Commenting on today's decision, Rachel Farr, a senior professional support lawyer at the Employment, Retirement and Movement Group at Taylor Weising, said the ruling could have implications for other economic platforms, reinforcing those who argue that these workers "deserve a better deal."
Although they have also been confirmed on a case-by-case basis for employment classification decisions.
"This decision will have an impact on both a narrower and more traditional economy and will encourage claimants in other cases who are waiting to listen or are waiting for results," it said in a statement. "But just because Ober lost, that does not mean that others will do: each case will be considered for its specific reality, including contractual terms between the parties and what happens in practice."
Deliveroo, for example, has started in the UK courts to date against union-backed attempts to obtain collective bargaining rights by challenging its classification of its drivers as independent contractors.
Last year the Labor Court Judgment Its passengers can not be considered workers because they have a real right to find an alternative to do their work on their behalf.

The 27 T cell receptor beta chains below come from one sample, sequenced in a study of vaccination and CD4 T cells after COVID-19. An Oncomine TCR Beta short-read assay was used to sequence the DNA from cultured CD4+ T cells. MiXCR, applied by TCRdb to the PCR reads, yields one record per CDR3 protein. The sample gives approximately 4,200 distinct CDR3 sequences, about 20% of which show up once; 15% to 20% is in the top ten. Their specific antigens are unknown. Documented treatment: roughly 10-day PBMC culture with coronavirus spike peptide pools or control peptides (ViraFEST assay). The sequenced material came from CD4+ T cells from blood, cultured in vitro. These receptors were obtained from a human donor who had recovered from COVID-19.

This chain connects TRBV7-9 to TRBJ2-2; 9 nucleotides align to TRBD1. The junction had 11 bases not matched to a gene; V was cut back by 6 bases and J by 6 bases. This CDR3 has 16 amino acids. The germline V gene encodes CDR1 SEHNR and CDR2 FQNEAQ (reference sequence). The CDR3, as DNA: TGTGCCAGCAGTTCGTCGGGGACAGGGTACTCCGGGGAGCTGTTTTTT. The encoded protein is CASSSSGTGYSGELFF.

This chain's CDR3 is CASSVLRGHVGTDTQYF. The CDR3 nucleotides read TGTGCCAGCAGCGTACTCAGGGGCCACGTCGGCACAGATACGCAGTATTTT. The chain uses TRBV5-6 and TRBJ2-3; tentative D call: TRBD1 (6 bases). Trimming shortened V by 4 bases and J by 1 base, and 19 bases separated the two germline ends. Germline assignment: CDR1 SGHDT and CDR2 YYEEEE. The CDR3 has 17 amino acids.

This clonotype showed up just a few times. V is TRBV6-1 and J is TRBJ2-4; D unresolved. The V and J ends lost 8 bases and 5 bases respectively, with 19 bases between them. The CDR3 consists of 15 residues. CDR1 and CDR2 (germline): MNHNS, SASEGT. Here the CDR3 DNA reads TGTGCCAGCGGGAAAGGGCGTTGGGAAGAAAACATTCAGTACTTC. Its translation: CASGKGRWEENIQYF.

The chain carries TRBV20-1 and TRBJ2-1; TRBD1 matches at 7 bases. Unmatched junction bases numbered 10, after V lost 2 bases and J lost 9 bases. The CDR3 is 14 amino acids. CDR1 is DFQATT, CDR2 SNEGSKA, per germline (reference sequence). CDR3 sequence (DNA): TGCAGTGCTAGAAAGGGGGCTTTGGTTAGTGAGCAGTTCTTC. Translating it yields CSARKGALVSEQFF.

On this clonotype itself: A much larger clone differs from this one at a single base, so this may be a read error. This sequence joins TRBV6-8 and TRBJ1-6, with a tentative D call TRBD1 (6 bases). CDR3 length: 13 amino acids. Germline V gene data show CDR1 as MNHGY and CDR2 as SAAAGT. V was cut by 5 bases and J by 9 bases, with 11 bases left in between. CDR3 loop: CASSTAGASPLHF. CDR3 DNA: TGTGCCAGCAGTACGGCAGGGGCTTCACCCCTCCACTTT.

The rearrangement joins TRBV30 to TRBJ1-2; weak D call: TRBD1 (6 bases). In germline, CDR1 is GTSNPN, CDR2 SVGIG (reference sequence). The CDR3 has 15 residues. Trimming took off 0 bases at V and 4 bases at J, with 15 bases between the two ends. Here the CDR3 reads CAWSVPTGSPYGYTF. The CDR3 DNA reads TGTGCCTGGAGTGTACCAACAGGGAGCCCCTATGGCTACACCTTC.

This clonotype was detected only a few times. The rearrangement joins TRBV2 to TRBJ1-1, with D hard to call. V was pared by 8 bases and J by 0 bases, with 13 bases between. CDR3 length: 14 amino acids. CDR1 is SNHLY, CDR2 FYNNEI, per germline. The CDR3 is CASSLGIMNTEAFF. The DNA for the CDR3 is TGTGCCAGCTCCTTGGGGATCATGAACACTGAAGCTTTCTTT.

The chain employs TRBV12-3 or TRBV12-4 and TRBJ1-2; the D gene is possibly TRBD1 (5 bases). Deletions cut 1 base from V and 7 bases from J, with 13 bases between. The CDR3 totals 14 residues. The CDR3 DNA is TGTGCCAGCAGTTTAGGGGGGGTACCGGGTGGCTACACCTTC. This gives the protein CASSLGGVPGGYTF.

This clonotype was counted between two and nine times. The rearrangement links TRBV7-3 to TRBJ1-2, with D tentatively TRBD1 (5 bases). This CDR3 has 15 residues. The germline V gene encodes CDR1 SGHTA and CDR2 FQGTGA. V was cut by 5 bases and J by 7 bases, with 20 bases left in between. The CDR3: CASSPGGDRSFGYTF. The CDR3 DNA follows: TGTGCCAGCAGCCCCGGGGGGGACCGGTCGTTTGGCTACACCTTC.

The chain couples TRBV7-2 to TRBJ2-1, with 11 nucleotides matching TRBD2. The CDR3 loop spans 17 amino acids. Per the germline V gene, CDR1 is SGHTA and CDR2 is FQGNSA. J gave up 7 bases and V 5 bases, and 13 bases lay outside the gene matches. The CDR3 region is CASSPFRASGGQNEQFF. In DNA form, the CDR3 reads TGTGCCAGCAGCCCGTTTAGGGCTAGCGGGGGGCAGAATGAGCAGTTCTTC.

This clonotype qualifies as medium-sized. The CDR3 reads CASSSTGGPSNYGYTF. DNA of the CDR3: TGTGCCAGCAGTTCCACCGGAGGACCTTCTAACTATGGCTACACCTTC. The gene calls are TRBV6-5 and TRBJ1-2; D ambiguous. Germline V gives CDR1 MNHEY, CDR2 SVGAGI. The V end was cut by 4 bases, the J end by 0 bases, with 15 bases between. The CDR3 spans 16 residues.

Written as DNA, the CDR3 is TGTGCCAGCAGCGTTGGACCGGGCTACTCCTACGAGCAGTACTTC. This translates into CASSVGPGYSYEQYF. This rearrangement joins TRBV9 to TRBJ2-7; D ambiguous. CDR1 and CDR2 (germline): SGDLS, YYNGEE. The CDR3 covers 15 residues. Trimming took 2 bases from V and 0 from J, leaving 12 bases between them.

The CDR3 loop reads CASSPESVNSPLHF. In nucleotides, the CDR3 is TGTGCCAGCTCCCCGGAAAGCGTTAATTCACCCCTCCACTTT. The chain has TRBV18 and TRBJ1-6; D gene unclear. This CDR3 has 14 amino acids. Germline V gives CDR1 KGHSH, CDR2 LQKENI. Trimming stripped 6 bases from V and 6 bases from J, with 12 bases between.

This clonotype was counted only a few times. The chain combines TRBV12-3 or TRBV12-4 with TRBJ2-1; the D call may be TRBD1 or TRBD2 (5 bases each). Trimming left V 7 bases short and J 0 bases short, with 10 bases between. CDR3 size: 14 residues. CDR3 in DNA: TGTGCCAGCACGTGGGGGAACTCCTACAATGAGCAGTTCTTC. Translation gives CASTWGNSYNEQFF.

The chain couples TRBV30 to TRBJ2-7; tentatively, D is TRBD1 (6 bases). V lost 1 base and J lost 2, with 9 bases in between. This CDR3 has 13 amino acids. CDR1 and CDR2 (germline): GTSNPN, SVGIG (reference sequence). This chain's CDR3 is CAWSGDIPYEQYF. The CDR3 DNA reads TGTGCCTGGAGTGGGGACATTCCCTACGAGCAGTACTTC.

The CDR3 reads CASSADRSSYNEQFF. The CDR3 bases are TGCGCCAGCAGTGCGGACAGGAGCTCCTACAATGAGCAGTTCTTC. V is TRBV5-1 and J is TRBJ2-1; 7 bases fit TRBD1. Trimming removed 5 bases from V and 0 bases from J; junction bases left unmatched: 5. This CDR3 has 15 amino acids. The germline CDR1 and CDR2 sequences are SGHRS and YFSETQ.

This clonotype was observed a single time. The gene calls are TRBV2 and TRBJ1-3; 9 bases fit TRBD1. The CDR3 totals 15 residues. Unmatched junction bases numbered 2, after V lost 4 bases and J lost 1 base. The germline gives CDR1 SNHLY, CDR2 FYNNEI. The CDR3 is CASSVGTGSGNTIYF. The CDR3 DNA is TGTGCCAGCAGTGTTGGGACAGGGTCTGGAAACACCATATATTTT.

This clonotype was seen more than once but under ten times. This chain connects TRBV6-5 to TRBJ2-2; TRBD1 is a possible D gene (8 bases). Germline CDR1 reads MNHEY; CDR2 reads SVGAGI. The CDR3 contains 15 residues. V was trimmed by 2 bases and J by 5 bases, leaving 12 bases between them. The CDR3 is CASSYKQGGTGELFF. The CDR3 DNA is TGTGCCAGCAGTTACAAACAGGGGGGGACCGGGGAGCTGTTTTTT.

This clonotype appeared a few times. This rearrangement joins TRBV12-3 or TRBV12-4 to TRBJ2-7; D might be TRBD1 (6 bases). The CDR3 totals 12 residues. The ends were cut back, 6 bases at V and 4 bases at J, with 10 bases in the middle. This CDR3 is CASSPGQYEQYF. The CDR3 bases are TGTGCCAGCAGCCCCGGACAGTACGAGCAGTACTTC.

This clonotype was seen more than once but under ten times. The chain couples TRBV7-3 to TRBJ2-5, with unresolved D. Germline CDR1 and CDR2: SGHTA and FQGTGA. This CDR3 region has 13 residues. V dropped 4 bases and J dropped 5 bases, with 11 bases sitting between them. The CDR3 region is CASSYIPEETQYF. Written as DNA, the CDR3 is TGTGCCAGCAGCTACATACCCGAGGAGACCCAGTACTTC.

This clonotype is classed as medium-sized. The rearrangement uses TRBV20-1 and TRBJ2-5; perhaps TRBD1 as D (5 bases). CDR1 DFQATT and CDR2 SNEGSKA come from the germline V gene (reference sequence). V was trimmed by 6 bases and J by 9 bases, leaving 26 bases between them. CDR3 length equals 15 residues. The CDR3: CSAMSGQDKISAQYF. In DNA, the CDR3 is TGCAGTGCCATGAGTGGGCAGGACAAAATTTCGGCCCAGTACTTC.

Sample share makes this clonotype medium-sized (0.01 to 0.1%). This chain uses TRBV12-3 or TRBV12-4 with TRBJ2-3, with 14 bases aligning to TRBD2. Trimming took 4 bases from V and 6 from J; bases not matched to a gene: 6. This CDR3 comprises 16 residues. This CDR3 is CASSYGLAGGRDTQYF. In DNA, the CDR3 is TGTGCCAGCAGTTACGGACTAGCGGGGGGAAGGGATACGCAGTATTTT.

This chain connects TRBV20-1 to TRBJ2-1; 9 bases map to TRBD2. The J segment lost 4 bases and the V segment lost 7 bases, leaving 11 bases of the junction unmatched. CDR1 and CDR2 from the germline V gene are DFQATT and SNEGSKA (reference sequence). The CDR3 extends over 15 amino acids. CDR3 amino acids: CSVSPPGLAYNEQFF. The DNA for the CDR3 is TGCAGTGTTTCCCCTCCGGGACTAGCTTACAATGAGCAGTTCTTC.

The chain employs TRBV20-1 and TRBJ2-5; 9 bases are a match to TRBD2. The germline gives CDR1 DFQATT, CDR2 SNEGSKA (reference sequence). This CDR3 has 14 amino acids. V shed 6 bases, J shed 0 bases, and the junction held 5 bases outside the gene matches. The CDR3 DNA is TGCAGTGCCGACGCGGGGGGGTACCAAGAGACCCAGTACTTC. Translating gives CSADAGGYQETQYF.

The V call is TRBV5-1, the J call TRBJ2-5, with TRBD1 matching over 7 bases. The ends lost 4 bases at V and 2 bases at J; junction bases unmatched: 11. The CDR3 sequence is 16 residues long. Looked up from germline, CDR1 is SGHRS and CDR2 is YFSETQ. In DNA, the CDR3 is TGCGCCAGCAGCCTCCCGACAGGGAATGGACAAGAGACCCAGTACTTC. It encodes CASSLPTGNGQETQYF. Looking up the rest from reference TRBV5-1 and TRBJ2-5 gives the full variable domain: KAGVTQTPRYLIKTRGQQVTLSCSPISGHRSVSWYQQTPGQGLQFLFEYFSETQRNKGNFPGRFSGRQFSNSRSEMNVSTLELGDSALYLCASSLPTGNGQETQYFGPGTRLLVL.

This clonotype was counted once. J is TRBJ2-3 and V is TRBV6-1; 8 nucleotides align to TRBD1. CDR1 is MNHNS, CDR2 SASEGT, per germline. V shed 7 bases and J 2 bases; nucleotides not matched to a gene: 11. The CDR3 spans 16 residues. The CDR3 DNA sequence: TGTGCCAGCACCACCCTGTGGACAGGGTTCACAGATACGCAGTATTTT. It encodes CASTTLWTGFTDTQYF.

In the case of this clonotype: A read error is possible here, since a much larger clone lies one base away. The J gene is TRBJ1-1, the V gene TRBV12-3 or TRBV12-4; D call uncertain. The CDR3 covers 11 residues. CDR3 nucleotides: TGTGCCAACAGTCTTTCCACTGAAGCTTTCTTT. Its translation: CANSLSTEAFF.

At the same time, the Government of the United Kingdom was consulting on the modernization of the Labor Code to take into account changes in technology in the working patterns. And Earlier this week The labor market reform package was identified as a major upgrade of workplace rights.
Although unions have called the plan heavy on the spin and have weakened the content, repeating accusations that giants of the giant economy are getting fat by exploiting workers.
In his response to the Court of Appeals decision, Representative Frank Field, who conducted an investigation into wages and economic conditions, considered it "another amazing victory for workers against exploitation and the wages of poverty that stem from false self-employment in a gigantic economy." "He said.
"The government's job now is to ensure that justice is given to employees throughout the year, not just Christmas."